(d) whether any undue influence or pressure was exerted on, or any unfair tactics were used against, the customer or a person acting on behalf of the customer by the supplier or a person acting on behalf of the supplier in relation to the supply or possible supply of the goods or services; and

(e) the amount for which, and the circumstances under which, the customer could have acquired identical or equivalent goods or services from a person other than the supplier; and

(f) the extent to which the supplier’s conduct towards the customer was consistent with the supplier’s conduct in similar transactions between the supplier and other like customers; and

(g) the requirements of any applicable industry code; and

(h) the requirements of any other industry code, if the customer acted on the reasonable belief that the supplier would comply with that code; and

(i) the extent to which the supplier unreasonably failed to disclose to the customer:

(i) any intended conduct of the supplier that might affect the interests of the customer; and

(ii) any risks to the customer arising from the supplier’s intended conduct (being risks that the supplier should have foreseen would not be apparent to the customer); and

(j) if there is a contract between the supplier and the customer for the supply of the goods or services:

(i) the extent to which the supplier was willing to negotiate the terms and conditions of the contract with the customer; and

(ii) the terms and conditions of the contract; and

(iii) the conduct of the supplier and the customer in complying with the terms and conditions of the contract; and

(iv) any conduct that the supplier or the customer engaged in, in connection with their commercial relationship, after they entered into the contract; and

(k) without limiting paragraph (j), whether the supplier has a contractual right to vary unilaterally a term or condition of a contract between the supplier and the customer for the supply of the goods or services; and

(l) the extent to which the supplier and the customer acted in good faith.

How do I know if the business I have started is a business partnership?

In ascertaining whether or not a business is a partnership, there are numerous tests which are applied and the following inquiries must be answered in the affirmative in order for the business to be deemed as a partnership:
  • all parties in the partnership share in the profits and losses
  • all parties have a voice in the management as proof of agency.

There are also additional considerations that must be taken into account, with three further negative rules, that outlines the circumstances in which a joint enterprise is not a partnership:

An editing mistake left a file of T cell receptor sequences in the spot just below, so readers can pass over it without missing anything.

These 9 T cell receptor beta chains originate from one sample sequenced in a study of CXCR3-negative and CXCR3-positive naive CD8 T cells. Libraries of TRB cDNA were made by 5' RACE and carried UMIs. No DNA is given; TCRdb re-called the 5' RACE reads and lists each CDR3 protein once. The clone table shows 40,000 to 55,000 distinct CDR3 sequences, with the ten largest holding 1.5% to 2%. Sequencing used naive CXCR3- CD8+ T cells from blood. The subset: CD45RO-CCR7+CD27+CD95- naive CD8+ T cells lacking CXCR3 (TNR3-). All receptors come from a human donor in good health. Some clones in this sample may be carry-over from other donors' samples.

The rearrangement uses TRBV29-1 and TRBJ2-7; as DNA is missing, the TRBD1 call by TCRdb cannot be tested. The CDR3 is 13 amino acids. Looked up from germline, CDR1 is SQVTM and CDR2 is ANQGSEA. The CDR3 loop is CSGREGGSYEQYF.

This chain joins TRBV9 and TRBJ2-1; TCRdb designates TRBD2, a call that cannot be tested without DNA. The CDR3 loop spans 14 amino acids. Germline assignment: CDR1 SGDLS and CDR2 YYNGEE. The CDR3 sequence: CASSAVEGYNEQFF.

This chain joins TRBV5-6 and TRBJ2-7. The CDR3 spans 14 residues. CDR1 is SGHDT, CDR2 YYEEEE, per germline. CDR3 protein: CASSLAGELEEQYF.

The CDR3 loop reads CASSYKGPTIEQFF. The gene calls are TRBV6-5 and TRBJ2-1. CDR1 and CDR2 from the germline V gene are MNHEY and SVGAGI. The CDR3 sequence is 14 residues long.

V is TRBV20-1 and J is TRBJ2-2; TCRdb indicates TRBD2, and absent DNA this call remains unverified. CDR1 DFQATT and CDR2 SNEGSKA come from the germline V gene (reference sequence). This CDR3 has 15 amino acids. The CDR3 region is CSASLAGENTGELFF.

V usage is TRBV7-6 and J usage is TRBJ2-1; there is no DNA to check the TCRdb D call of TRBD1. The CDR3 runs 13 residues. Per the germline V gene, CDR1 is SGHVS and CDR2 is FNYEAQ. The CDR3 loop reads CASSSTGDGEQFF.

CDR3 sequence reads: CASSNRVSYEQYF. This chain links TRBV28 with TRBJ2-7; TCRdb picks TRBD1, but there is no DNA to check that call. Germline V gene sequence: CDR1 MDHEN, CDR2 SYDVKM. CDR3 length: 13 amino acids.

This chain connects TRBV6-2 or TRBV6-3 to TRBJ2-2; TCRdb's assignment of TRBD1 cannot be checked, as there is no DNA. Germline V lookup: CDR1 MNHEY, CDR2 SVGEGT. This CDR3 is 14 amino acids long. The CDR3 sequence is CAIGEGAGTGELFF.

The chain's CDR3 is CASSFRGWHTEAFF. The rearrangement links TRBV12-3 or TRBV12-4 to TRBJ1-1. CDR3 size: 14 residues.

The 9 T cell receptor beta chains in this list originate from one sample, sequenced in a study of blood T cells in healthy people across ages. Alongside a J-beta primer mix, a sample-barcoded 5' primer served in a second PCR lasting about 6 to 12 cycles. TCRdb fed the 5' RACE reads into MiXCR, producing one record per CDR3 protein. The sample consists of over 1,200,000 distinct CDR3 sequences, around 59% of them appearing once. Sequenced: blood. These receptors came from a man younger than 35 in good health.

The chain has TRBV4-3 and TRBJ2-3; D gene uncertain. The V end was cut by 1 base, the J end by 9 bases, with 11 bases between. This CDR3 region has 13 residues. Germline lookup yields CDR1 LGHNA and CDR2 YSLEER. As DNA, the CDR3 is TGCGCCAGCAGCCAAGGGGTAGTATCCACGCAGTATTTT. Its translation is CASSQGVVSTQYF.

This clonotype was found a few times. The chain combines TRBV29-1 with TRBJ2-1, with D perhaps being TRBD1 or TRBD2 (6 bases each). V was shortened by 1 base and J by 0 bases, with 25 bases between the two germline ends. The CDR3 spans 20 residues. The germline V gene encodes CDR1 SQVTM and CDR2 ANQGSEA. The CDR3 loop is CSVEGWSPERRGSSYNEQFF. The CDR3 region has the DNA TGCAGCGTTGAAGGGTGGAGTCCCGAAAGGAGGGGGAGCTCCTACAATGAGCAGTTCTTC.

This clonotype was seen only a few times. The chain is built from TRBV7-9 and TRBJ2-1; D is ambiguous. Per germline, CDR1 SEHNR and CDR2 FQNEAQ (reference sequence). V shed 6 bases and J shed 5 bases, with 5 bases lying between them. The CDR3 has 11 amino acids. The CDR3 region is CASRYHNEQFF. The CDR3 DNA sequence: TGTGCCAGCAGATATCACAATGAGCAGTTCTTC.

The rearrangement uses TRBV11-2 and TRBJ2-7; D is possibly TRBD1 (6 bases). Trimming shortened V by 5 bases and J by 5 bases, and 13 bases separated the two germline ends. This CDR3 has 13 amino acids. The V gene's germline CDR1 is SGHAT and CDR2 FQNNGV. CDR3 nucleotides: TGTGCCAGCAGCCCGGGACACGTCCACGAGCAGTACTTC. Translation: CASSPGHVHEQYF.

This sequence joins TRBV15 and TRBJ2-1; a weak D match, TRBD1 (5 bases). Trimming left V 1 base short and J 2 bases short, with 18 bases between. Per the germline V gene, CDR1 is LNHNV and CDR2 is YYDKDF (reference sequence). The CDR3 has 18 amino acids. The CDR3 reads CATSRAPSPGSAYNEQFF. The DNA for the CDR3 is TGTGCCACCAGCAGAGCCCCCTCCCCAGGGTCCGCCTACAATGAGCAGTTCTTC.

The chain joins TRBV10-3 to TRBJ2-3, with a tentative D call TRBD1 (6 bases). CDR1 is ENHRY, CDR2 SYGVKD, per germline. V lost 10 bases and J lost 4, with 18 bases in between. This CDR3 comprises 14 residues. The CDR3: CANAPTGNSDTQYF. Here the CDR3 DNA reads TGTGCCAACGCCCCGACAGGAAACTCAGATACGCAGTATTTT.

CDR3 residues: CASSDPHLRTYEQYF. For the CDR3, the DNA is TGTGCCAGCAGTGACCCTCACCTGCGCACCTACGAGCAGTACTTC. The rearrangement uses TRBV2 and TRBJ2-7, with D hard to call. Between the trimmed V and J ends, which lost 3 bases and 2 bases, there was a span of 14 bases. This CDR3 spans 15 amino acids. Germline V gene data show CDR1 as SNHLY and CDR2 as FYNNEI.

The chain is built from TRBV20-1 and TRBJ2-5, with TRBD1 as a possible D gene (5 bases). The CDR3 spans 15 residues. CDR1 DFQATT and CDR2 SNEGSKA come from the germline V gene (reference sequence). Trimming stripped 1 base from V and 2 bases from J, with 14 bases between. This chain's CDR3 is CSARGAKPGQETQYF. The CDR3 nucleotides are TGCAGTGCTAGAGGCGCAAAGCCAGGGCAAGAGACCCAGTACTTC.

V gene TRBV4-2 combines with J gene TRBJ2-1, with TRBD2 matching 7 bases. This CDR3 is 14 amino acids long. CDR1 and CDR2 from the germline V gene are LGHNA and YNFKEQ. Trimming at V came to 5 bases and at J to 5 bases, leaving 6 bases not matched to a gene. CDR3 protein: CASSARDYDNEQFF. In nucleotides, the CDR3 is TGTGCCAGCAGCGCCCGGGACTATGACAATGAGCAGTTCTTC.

• co-ownership, joint tenancy, or tenancy in common does not signify a partnership, and the prime example being is when a number of people buy and sell property together for profit
  • sharing of gross returns is not a hallmark of a partnership
  • sharing of profits and losses is prima facie evidence of a partnership.

It should be noted, that although the sharing of profits is usually prima facie evidence of a partnership, there are some caveats that may still be applied, in which a partnership does not exist and is spelled out in the various Acts relating to partnerships. One such example is when a widow or child of a deceased partner, receives an annuity of the portion of profits and the law has considered such actions do not usually constitute a partnership.

Business partnerships and third party liabilities - What actions are binding?

Except for New South Wales, all Australian jurisdictions have statutes that bind any partner undertaking acts on behalf of the business. For example, s 5 of the Partnership Act 1958 (Vic), states the following:

Every partner is an agent of the firm and his other partners for the purpose of the business of the partnership, and the acts of every partner who does any act for carrying on in the usual way business of the kind carried on by the firm of which he is a member bind the firm and his partners, unless the partner so acting has in fact no authority to act for the firm in the particular matter and the person with whom he is dealing either knows that he has no authority or does not know or believe him to be a partner.